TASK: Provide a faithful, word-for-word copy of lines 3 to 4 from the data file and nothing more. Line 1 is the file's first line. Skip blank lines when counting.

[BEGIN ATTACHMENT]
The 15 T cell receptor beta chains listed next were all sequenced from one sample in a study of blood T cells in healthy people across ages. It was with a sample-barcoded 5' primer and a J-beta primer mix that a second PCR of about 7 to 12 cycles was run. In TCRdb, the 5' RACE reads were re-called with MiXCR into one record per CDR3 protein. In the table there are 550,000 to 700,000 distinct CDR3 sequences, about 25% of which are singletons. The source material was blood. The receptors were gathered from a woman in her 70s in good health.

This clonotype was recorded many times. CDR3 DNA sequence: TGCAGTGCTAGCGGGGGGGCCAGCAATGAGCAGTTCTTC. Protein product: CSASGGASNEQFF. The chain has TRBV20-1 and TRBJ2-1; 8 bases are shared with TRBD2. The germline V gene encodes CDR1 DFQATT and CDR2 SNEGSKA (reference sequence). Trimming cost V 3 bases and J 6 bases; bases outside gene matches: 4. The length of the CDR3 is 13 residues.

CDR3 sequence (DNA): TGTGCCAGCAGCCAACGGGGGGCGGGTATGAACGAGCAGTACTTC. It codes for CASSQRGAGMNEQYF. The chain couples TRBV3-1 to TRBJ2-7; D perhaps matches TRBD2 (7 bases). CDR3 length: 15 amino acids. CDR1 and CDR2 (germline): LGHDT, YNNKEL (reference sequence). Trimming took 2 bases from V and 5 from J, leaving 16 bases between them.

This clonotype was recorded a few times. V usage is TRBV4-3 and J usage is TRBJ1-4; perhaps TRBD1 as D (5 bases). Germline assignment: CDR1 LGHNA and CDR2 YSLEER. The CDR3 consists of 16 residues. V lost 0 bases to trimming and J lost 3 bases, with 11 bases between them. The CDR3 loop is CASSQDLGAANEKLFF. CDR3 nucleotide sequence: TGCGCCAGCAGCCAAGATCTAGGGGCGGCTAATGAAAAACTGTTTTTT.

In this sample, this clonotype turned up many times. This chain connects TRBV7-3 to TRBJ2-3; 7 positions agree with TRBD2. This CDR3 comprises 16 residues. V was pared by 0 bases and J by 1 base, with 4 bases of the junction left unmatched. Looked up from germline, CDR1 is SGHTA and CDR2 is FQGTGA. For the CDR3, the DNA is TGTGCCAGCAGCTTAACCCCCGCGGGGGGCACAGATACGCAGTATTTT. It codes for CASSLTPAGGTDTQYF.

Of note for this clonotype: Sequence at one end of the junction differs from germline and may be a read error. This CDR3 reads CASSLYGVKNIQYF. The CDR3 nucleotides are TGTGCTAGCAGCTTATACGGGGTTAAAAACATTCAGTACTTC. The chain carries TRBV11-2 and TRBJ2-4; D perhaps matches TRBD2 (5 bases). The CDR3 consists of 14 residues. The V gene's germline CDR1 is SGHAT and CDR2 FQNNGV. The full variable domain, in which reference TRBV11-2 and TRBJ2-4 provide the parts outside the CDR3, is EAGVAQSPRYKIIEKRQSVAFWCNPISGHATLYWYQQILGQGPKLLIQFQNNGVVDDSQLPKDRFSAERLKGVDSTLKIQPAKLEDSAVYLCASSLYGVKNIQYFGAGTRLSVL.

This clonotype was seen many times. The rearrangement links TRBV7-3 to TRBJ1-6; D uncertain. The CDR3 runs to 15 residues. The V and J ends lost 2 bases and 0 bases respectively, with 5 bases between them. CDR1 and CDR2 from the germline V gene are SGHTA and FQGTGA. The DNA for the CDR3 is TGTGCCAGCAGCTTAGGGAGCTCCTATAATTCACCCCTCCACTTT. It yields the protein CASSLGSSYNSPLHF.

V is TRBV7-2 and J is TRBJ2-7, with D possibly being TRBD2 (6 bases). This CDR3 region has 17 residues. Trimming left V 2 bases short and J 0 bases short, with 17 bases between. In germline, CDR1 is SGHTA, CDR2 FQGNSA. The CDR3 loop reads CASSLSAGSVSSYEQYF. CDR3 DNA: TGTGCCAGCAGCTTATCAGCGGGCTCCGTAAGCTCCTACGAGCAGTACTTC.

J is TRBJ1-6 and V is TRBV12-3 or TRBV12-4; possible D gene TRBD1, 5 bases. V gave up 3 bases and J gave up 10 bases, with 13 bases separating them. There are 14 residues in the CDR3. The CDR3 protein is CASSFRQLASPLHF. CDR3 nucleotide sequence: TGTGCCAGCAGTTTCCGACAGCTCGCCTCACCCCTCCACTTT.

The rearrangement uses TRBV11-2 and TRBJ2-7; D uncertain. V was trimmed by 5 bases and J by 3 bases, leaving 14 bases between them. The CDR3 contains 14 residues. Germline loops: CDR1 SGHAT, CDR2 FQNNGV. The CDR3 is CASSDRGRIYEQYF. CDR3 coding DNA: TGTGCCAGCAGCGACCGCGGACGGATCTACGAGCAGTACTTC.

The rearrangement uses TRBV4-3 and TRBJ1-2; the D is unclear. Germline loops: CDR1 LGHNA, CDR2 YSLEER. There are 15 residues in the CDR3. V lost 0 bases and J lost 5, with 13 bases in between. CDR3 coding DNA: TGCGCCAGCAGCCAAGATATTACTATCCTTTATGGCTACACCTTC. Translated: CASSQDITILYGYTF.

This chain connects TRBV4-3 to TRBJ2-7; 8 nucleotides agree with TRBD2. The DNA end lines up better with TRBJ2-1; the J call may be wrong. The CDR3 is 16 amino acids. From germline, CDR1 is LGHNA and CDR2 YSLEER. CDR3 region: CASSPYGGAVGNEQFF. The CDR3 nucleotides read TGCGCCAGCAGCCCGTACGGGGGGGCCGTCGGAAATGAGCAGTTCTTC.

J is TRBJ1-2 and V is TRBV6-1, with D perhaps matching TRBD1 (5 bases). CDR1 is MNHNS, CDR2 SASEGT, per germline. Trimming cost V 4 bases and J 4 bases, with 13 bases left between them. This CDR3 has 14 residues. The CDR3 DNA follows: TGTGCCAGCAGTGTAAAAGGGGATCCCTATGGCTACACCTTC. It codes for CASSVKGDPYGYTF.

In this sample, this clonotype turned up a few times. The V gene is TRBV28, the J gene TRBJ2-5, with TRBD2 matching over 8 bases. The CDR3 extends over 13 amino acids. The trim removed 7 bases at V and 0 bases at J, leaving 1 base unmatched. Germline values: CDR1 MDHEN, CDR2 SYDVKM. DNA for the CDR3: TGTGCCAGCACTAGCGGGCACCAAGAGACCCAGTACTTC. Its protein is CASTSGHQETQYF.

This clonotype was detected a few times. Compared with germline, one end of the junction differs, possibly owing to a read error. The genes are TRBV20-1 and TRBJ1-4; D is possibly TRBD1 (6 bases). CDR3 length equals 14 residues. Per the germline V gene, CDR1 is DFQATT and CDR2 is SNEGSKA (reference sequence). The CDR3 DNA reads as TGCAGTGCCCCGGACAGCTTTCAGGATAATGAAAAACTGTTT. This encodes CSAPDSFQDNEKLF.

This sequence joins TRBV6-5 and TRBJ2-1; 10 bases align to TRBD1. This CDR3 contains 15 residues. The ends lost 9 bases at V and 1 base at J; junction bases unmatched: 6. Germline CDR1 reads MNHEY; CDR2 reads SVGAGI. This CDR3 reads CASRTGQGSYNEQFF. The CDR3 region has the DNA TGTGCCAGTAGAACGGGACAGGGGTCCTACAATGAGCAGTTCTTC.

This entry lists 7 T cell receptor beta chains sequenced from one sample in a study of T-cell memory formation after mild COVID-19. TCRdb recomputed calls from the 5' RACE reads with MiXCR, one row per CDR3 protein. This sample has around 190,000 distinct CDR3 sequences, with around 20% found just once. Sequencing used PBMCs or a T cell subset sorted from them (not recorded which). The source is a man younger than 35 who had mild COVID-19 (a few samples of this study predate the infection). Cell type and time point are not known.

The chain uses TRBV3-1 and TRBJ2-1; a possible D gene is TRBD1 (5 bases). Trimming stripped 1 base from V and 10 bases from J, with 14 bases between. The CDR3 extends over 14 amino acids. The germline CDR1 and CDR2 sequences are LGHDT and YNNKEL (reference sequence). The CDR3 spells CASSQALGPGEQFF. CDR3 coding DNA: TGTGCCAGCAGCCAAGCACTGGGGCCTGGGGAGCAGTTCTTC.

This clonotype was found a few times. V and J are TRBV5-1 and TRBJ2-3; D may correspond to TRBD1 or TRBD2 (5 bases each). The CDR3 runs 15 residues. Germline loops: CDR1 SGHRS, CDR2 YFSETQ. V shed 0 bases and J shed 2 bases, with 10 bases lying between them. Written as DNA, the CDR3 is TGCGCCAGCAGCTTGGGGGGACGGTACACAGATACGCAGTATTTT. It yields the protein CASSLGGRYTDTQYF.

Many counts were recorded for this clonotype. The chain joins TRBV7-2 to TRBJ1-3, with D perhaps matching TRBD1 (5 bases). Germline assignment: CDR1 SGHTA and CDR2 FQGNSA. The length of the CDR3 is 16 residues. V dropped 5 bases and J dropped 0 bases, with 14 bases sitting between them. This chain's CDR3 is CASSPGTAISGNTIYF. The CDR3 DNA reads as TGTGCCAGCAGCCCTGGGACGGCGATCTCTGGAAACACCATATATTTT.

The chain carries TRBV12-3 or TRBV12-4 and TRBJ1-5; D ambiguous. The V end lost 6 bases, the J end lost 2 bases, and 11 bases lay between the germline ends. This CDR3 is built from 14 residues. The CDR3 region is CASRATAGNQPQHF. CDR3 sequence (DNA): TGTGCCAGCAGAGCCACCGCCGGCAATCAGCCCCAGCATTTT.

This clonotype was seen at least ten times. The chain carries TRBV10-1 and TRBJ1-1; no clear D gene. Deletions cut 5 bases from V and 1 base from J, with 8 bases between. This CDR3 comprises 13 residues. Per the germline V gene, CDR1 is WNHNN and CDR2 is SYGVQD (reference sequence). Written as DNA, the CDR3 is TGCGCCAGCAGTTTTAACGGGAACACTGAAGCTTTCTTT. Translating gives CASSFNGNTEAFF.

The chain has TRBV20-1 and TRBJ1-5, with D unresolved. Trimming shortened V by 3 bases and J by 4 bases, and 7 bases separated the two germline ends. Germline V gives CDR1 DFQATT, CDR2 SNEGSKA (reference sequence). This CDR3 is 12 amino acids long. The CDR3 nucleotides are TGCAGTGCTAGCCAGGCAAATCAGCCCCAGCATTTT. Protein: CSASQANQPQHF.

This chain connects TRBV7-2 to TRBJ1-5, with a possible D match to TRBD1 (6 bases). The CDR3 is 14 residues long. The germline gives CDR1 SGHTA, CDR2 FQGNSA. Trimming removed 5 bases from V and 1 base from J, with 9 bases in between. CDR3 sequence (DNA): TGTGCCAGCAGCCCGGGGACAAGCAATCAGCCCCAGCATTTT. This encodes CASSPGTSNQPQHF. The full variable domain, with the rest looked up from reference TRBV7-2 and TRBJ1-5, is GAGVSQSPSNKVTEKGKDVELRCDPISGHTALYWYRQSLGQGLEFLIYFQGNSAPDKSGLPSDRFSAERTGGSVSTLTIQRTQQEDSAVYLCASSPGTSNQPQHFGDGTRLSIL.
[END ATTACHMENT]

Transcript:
CDR3 sequence (DNA): TGTGCCAGCAGCCAACGGGGGGCGGGTATGAACGAGCAGTACTTC. It codes for CASSQRGAGMNEQYF. The chain couples TRBV3-1 to TRBJ2-7; D perhaps matches TRBD2 (7 bases). CDR3 length: 15 amino acids. CDR1 and CDR2 (germline): LGHDT, YNNKEL (reference sequence). Trimming took 2 bases from V and 5 from J, leaving 16 bases between them.

This clonotype was recorded a few times. V usage is TRBV4-3 and J usage is TRBJ1-4; perhaps TRBD1 as D (5 bases). Germline assignment: CDR1 LGHNA and CDR2 YSLEER. The CDR3 consists of 16 residues. V lost 0 bases to trimming and J lost 3 bases, with 11 bases between them. The CDR3 loop is CASSQDLGAANEKLFF. CDR3 nucleotide sequence: TGCGCCAGCAGCCAAGATCTAGGGGCGGCTAATGAAAAACTGTTTTTT.